The Spectator

Portrait of the Week - 10 September 2005

A speedy round-up of the week's news

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Mr Tony Blair, the Prime Minister, flew off to China and appeared at a press conference with the Chinese leader, Mr Wen Jiabao, where it was said that there had been a resolution of the dispute over European Union import quotas, which had seen 80 million items of clothing of Chinese manufacture piling up at docks. Mr Wen said that Mr Peter Mandelson, the European trade commissioner, had spent a ‘sleepless’ night on the matter; next year’s quotas are to be cannibalised, although this requires agreement from each EU country. Petrol rose above £1 a litre. Twenty-four new companies were given licences to explore for oil off the coast of Britain. The search for a new leader of the Conservative party became bogged down in a ballot on the method to use, while Mr Kenneth Clarke, a declared candidate, beamed at an ICM poll commissioned by BBC2 that found 40 per cent of respondents said they favoured him. A government consultation document on possible legislation to prohibit forced marriages noted that it would ‘disproportionately impact on black and minority ethnic communities and might be misinterpreted as an attack on those communities’. Two British soldiers were killed by a roadside bomb in Iraq, bringing the total number of British deaths there since March 2003 to 94, 55 of them in action. Shares in PartyGaming, the online poker group, fell by a third after three months of buoyant trading. Tests carried out at the London School of Hygiene and Tropical Medicine found that while some plug-in anti-mosquito vapours were effective, some which emitted a high-pitched buzz did not offer any protection at all. Smiling is to be banned on British passport photographs from next week.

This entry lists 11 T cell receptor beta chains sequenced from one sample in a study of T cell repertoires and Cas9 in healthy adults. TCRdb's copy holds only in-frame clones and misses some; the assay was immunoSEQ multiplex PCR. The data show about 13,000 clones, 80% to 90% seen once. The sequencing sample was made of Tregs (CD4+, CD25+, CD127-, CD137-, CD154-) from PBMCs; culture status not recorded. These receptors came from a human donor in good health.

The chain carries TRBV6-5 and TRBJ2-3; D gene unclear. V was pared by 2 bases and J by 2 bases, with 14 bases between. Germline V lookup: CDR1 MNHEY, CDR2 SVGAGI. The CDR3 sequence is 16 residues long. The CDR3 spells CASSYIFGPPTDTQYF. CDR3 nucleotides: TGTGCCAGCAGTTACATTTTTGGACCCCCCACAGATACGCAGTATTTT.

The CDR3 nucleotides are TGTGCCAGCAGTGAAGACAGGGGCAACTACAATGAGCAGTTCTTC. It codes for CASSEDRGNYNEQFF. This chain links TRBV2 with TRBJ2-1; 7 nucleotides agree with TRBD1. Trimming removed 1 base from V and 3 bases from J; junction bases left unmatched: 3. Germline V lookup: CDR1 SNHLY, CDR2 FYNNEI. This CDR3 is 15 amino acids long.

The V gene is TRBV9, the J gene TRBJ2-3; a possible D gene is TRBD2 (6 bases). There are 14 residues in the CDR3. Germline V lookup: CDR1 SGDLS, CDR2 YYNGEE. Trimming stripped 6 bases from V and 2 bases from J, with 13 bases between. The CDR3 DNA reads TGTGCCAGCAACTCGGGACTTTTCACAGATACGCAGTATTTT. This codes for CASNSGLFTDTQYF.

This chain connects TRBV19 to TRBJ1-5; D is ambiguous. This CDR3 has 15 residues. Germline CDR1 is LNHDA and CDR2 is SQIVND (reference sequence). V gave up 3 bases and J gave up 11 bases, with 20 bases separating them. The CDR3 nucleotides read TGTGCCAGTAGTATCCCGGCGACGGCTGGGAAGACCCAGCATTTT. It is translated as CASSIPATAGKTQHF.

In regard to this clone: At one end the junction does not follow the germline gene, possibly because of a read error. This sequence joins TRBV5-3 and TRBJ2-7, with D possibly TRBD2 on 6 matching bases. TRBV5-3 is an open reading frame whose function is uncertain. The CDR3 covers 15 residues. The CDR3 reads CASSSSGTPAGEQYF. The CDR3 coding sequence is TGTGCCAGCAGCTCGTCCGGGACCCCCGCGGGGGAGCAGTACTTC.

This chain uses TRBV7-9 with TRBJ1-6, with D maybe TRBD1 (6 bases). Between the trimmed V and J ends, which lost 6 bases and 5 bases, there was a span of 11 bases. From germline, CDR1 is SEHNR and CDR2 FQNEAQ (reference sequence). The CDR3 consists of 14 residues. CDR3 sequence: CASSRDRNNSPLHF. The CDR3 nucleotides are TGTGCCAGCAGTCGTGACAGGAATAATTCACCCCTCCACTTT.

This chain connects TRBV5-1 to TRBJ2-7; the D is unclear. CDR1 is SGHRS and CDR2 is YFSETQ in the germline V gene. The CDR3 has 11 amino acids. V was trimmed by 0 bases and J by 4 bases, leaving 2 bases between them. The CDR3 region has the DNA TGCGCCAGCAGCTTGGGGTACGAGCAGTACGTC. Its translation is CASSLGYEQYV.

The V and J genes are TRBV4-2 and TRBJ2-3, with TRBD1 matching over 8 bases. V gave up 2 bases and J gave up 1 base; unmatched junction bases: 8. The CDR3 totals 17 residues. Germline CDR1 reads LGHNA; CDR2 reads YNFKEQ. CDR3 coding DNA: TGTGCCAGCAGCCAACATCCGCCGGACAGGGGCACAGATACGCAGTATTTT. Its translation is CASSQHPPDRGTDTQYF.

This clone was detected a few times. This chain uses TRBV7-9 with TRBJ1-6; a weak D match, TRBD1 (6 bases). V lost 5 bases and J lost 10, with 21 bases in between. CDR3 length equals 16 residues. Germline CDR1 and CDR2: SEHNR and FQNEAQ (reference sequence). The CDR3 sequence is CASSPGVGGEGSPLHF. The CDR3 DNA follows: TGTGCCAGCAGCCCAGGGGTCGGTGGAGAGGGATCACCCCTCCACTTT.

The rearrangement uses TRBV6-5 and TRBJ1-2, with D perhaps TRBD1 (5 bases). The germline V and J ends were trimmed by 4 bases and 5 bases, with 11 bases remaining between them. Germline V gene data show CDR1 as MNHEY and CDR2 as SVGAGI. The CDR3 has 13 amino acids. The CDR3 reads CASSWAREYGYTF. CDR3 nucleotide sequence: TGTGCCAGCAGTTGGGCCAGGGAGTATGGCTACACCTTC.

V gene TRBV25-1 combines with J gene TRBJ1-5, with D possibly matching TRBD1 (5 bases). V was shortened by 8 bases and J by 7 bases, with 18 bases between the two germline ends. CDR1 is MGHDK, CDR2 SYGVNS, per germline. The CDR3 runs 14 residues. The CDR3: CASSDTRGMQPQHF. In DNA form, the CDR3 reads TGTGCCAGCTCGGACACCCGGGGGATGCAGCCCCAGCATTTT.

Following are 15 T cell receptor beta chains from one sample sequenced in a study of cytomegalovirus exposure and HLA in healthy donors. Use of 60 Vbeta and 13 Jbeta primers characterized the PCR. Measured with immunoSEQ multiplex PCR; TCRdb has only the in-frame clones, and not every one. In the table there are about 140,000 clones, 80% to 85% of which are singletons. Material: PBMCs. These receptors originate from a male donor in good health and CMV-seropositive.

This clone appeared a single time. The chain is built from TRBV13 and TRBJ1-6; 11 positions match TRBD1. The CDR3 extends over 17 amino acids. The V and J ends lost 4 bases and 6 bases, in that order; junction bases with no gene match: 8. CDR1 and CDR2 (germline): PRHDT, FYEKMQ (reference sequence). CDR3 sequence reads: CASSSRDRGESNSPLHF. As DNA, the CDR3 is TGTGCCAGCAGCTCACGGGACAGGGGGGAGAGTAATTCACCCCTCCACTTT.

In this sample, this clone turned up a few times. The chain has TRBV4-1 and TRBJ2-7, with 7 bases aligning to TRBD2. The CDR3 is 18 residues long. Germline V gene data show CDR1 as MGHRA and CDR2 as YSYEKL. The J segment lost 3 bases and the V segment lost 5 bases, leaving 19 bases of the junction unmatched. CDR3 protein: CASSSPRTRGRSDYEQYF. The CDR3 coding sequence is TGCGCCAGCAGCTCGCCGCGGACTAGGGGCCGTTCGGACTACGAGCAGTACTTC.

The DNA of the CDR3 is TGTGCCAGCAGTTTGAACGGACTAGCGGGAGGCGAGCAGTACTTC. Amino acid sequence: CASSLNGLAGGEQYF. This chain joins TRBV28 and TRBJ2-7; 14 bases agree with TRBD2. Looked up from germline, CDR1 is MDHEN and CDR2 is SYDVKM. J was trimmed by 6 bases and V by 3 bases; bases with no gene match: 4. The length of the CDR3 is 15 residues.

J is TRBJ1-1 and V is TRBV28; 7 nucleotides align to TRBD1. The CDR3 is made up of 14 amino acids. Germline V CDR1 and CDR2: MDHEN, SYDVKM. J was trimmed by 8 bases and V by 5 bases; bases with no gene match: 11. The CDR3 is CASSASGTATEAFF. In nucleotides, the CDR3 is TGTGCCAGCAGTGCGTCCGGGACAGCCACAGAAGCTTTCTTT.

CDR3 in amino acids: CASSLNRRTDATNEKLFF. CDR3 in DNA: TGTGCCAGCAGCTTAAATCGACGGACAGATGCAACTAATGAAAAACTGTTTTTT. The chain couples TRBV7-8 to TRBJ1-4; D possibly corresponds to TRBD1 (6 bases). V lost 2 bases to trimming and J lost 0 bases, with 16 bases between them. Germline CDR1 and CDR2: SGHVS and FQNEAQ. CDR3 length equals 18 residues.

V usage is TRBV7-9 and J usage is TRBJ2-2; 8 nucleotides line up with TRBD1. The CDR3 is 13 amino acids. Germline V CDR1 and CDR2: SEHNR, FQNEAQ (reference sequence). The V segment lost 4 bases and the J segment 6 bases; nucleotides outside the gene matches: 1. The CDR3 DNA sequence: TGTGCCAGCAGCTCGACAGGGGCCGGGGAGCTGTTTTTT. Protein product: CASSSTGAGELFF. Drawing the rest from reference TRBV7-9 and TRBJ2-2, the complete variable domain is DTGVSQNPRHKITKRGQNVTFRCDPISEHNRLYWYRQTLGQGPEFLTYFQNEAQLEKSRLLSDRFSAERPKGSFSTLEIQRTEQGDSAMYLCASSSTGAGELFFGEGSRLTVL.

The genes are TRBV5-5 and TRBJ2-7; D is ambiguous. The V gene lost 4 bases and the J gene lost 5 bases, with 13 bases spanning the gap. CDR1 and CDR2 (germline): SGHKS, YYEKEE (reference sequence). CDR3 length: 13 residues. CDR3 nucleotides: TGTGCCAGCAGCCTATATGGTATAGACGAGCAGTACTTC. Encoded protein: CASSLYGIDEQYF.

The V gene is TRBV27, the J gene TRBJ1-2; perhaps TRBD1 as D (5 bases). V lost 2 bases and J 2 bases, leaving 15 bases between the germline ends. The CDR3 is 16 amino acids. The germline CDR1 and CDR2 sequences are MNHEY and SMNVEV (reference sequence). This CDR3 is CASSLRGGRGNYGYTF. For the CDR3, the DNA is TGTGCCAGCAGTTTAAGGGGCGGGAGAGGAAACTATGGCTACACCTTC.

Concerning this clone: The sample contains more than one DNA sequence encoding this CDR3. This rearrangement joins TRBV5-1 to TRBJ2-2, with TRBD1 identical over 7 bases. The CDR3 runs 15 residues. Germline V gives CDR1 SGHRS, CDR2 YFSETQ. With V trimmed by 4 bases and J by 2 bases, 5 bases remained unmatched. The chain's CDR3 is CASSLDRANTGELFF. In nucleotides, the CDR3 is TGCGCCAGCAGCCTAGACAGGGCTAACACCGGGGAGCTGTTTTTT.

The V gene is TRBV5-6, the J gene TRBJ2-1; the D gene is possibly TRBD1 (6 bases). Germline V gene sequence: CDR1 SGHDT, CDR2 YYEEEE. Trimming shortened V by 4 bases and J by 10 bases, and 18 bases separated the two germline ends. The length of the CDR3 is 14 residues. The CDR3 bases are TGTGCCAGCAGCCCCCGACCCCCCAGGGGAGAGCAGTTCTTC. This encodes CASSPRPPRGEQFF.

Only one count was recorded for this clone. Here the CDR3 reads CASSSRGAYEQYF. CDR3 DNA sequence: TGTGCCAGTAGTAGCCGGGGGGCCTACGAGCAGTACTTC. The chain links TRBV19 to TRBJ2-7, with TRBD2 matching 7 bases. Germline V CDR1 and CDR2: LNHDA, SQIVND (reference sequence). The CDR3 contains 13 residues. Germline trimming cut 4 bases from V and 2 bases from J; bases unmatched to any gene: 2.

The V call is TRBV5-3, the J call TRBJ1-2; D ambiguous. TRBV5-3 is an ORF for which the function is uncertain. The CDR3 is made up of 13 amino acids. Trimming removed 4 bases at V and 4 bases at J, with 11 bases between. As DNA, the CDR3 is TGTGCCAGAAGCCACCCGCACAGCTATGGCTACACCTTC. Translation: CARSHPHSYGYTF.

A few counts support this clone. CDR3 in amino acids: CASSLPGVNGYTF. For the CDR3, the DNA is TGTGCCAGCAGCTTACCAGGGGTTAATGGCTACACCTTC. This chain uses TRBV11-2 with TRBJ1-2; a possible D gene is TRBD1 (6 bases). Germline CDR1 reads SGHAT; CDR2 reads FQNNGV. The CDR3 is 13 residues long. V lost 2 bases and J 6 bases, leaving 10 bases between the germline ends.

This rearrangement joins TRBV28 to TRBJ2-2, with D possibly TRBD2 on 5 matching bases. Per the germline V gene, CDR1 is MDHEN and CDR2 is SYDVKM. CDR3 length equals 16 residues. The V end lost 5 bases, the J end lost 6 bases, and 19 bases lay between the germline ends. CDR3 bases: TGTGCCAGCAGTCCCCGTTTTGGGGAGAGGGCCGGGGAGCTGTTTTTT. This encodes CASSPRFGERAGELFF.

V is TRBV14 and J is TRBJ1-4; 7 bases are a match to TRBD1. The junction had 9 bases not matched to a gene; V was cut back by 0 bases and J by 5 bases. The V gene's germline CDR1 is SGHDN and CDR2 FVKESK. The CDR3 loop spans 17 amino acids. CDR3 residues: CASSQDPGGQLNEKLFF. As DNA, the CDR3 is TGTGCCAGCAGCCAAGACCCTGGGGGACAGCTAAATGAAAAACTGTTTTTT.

No one could tell how many had died in the floods following Hurricane Katrina around New Orleans; 10,000 was one figure given, but not on any rigorous basis. In New Orleans, broken levees had let in water, and the area affected near the surrounding Gulf coast totalled 90,000 square miles. Terrible scenes developed in the city, notably at the Superdome, where 25,000 had taken shelter, and at the New Orleans Convention Centre, where another 15,000 or more waited for days for buses to evacuate them. People were left short of water, food and medical care under a hot sun with poor sanitation and a breakdown in law and order. There was looting, some of it in search of necessities; fires broke out that could not be extinguished, bodies floated in the water or were left unattended on dry ground. There was vociferous criticism of federal authorities. President George Bush had flown over the flooded city on his way back from holiday; on 3 September he broadcast from the White House, saying, ‘Many of our citizens simply are not getting the help they need, especially in New Orleans, and that is unacceptable.’ That day, 7,000 active-service military were sent in. By then, 120,000 refugees had reached shelters in Texas and another 100,000 were staying in hotels there. Thousands of others had reached Baton Rouge. Those who remained in New Orleans were told they must leave. New wild fires in Portugal brought the area devastated this year to 600,000 acres. In a fire at a high-rise building at L’Hay-les-Roses, near Orly airport, 15 died, including three children. President Jacques Chirac of France was taken to hospital after problems with his vision, perhaps caused by an ischemic incident or small stroke. President Bush named Mr John Roberts as the next chief justice of the Supreme Court, to replace the conservative-minded William Rehnquist, who had died two days before. President Vladimir Putin of Russia dismissed the head of the navy, Admiral Vladimir Kuroyedov. A helicopter accidentally dropped a big concrete block on to a cable-car cable at Sölden in Austria, throwing dozens out of the cars and killing nine.